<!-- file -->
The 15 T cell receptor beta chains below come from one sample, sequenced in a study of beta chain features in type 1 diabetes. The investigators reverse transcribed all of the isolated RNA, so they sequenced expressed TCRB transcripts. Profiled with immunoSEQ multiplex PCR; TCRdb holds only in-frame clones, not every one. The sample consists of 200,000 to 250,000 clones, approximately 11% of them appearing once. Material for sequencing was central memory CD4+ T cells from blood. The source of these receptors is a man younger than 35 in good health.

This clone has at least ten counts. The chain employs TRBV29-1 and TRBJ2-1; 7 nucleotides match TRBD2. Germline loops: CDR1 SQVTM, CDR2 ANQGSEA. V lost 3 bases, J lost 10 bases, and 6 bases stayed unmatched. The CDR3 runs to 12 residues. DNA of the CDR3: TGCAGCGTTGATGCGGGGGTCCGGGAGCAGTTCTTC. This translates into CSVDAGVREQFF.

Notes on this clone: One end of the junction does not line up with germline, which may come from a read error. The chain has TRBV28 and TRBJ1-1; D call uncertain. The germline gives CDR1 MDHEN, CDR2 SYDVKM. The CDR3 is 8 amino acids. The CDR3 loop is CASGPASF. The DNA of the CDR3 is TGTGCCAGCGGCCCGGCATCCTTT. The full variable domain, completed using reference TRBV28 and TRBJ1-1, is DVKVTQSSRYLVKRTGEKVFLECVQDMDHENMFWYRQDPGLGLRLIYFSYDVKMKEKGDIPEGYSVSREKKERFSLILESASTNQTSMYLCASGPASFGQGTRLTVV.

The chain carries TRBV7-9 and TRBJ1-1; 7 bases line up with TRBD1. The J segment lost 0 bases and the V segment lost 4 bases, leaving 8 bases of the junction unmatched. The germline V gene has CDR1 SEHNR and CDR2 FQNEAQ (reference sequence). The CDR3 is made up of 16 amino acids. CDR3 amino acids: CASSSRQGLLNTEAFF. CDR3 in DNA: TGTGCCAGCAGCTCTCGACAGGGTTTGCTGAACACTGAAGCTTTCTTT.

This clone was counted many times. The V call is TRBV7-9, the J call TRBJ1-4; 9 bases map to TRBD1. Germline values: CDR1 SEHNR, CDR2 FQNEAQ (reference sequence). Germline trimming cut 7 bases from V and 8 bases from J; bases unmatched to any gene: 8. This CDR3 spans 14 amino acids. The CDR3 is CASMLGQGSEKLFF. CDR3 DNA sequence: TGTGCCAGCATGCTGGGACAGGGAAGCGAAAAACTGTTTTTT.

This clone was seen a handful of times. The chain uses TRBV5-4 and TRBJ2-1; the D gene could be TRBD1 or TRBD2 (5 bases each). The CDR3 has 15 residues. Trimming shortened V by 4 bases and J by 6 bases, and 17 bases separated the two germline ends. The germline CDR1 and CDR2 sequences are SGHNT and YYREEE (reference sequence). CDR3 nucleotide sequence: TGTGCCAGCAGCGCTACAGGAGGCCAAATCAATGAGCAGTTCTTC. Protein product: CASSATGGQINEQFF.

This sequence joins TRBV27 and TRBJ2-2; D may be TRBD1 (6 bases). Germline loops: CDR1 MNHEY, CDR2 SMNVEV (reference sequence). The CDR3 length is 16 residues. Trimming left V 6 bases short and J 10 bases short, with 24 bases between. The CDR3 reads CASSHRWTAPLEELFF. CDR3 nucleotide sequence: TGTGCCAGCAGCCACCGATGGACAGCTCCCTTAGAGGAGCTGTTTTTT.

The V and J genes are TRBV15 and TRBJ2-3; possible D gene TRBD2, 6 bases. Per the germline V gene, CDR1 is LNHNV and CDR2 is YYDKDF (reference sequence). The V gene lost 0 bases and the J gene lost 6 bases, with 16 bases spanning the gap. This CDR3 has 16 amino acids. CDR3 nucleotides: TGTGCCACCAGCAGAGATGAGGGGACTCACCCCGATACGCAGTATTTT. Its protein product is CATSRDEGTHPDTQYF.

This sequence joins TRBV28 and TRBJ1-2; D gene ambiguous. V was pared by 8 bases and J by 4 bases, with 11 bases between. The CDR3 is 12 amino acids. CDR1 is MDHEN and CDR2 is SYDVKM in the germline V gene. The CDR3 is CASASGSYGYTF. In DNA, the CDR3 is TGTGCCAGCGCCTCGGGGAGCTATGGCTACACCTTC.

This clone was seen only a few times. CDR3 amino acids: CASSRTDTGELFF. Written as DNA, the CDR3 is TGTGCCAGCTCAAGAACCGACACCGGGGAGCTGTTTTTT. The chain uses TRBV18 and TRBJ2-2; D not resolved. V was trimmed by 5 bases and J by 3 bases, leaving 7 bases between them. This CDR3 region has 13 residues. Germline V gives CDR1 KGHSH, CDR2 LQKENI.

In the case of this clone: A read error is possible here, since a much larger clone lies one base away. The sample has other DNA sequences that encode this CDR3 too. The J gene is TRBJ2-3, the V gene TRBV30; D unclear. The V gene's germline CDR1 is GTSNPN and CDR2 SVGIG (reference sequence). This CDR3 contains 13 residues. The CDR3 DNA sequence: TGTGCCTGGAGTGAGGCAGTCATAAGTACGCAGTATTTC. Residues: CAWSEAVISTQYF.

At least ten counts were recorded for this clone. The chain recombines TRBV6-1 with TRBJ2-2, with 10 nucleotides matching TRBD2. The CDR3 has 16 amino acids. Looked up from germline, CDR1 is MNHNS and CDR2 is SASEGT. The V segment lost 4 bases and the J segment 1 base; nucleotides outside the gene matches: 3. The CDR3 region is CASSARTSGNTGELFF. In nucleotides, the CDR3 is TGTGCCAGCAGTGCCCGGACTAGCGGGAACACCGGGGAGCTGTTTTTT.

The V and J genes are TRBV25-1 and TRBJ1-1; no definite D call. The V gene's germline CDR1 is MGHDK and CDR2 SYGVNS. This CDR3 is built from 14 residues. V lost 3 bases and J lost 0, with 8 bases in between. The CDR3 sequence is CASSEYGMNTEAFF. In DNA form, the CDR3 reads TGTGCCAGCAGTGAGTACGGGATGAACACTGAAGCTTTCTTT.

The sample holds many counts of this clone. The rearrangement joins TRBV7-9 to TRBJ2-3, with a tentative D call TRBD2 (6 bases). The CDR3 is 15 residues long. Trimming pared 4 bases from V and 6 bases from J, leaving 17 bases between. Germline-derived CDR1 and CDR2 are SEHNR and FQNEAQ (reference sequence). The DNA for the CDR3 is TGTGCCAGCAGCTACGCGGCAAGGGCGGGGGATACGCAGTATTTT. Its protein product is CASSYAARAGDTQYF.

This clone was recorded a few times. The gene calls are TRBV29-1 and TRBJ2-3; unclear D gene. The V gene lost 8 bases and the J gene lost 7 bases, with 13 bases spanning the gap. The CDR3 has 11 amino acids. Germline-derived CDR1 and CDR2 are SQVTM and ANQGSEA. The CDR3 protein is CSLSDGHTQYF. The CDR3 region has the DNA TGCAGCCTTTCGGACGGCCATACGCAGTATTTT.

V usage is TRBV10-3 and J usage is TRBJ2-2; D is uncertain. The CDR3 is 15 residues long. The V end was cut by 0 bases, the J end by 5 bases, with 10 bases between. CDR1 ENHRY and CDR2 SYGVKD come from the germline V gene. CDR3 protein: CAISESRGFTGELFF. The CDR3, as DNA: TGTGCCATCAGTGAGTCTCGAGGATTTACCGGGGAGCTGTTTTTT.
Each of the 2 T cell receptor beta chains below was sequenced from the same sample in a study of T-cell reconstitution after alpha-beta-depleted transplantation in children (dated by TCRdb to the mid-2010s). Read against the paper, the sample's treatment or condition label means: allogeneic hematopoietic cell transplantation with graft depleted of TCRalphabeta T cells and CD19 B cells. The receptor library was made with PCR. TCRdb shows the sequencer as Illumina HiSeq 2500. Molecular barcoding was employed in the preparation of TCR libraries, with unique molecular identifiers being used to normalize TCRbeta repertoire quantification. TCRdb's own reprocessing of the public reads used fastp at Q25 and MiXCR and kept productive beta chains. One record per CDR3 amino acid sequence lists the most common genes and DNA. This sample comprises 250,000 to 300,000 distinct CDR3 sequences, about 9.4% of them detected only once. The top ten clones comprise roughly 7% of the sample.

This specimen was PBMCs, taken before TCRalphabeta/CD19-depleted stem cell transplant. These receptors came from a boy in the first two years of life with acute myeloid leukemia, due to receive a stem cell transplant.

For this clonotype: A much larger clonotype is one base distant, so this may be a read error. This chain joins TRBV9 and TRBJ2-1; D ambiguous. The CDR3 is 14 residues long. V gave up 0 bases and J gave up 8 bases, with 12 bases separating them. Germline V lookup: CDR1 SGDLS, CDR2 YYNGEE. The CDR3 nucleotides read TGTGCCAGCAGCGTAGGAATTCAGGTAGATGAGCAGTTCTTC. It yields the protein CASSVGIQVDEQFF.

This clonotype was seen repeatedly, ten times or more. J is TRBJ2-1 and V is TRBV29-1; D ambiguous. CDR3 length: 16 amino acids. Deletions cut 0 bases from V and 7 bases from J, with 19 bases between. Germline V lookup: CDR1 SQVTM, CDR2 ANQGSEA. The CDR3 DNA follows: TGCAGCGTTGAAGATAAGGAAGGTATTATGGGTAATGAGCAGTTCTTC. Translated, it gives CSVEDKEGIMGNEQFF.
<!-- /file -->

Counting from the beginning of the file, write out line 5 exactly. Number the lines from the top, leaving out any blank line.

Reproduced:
This clone was counted many times. The V call is TRBV7-9, the J call TRBJ1-4; 9 bases map to TRBD1. Germline values: CDR1 SEHNR, CDR2 FQNEAQ (reference sequence). Germline trimming cut 7 bases from V and 8 bases from J; bases unmatched to any gene: 8. This CDR3 spans 14 amino acids. The CDR3 is CASMLGQGSEKLFF. CDR3 DNA sequence: TGTGCCAGCATGCTGGGACAGGGAAGCGAAAAACTGTTTTTT.